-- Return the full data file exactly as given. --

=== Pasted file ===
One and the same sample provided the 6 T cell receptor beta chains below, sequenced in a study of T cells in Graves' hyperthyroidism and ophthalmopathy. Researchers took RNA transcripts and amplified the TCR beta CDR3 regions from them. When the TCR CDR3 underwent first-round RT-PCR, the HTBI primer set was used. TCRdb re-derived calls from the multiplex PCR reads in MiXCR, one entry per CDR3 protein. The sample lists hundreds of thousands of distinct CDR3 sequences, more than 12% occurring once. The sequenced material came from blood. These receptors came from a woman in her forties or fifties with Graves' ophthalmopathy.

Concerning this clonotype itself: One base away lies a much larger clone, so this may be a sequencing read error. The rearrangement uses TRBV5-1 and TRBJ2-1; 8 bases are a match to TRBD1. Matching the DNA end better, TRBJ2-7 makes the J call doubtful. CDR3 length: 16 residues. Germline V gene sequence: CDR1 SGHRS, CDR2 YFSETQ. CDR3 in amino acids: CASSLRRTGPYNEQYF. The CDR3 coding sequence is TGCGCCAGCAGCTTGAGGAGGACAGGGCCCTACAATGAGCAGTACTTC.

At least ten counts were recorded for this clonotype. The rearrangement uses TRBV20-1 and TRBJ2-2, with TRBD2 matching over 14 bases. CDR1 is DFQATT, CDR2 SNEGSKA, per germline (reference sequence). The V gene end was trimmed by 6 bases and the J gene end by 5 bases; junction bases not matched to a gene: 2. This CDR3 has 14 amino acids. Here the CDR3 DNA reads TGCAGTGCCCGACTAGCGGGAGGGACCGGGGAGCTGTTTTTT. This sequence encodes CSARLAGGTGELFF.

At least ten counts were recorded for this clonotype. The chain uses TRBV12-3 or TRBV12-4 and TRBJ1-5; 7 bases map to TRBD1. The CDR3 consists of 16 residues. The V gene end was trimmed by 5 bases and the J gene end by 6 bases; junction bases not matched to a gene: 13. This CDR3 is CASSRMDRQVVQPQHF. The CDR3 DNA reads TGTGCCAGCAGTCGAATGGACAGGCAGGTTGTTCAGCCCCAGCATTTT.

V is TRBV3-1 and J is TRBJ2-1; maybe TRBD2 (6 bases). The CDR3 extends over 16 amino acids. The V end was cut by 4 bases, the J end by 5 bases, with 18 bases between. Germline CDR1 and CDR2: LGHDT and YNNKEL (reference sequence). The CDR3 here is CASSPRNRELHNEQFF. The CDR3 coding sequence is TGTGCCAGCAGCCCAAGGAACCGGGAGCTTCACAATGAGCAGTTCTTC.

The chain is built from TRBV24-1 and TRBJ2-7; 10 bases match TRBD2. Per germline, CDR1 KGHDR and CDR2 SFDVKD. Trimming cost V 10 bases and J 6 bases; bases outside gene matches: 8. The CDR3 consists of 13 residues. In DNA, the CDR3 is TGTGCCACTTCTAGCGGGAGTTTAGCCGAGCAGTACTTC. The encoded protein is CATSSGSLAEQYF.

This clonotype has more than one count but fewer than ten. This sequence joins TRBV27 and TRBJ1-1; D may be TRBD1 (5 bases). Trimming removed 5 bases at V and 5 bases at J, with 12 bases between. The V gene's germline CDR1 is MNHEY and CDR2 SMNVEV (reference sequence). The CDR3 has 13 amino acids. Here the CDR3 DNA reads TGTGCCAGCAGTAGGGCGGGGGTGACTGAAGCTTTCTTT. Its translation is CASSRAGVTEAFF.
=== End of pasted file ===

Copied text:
One and the same sample provided the 6 T cell receptor beta chains below, sequenced in a study of T cells in Graves' hyperthyroidism and ophthalmopathy. Researchers took RNA transcripts and amplified the TCR beta CDR3 regions from them. When the TCR CDR3 underwent first-round RT-PCR, the HTBI primer set was used. TCRdb re-derived calls from the multiplex PCR reads in MiXCR, one entry per CDR3 protein. The sample lists hundreds of thousands of distinct CDR3 sequences, more than 12% occurring once. The sequenced material came from blood. These receptors came from a woman in her forties or fifties with Graves' ophthalmopathy.

Concerning this clonotype itself: One base away lies a much larger clone, so this may be a sequencing read error. The rearrangement uses TRBV5-1 and TRBJ2-1; 8 bases are a match to TRBD1. Matching the DNA end better, TRBJ2-7 makes the J call doubtful. CDR3 length: 16 residues. Germline V gene sequence: CDR1 SGHRS, CDR2 YFSETQ. CDR3 in amino acids: CASSLRRTGPYNEQYF. The CDR3 coding sequence is TGCGCCAGCAGCTTGAGGAGGACAGGGCCCTACAATGAGCAGTACTTC.

At least ten counts were recorded for this clonotype. The rearrangement uses TRBV20-1 and TRBJ2-2, with TRBD2 matching over 14 bases. CDR1 is DFQATT, CDR2 SNEGSKA, per germline (reference sequence). The V gene end was trimmed by 6 bases and the J gene end by 5 bases; junction bases not matched to a gene: 2. This CDR3 has 14 amino acids. Here the CDR3 DNA reads TGCAGTGCCCGACTAGCGGGAGGGACCGGGGAGCTGTTTTTT. This sequence encodes CSARLAGGTGELFF.

At least ten counts were recorded for this clonotype. The chain uses TRBV12-3 or TRBV12-4 and TRBJ1-5; 7 bases map to TRBD1. The CDR3 consists of 16 residues. The V gene end was trimmed by 5 bases and the J gene end by 6 bases; junction bases not matched to a gene: 13. This CDR3 is CASSRMDRQVVQPQHF. The CDR3 DNA reads TGTGCCAGCAGTCGAATGGACAGGCAGGTTGTTCAGCCCCAGCATTTT.

V is TRBV3-1 and J is TRBJ2-1; maybe TRBD2 (6 bases). The CDR3 extends over 16 amino acids. The V end was cut by 4 bases, the J end by 5 bases, with 18 bases between. Germline CDR1 and CDR2: LGHDT and YNNKEL (reference sequence). The CDR3 here is CASSPRNRELHNEQFF. The CDR3 coding sequence is TGTGCCAGCAGCCCAAGGAACCGGGAGCTTCACAATGAGCAGTTCTTC.

The chain is built from TRBV24-1 and TRBJ2-7; 10 bases match TRBD2. Per germline, CDR1 KGHDR and CDR2 SFDVKD. Trimming cost V 10 bases and J 6 bases; bases outside gene matches: 8. The CDR3 consists of 13 residues. In DNA, the CDR3 is TGTGCCACTTCTAGCGGGAGTTTAGCCGAGCAGTACTTC. The encoded protein is CATSSGSLAEQYF.

This clonotype has more than one count but fewer than ten. This sequence joins TRBV27 and TRBJ1-1; D may be TRBD1 (5 bases). Trimming removed 5 bases at V and 5 bases at J, with 12 bases between. The V gene's germline CDR1 is MNHEY and CDR2 SMNVEV (reference sequence). The CDR3 has 13 amino acids. Here the CDR3 DNA reads TGTGCCAGCAGTAGGGCGGGGGTGACTGAAGCTTTCTTT. Its translation is CASSRAGVTEAFF.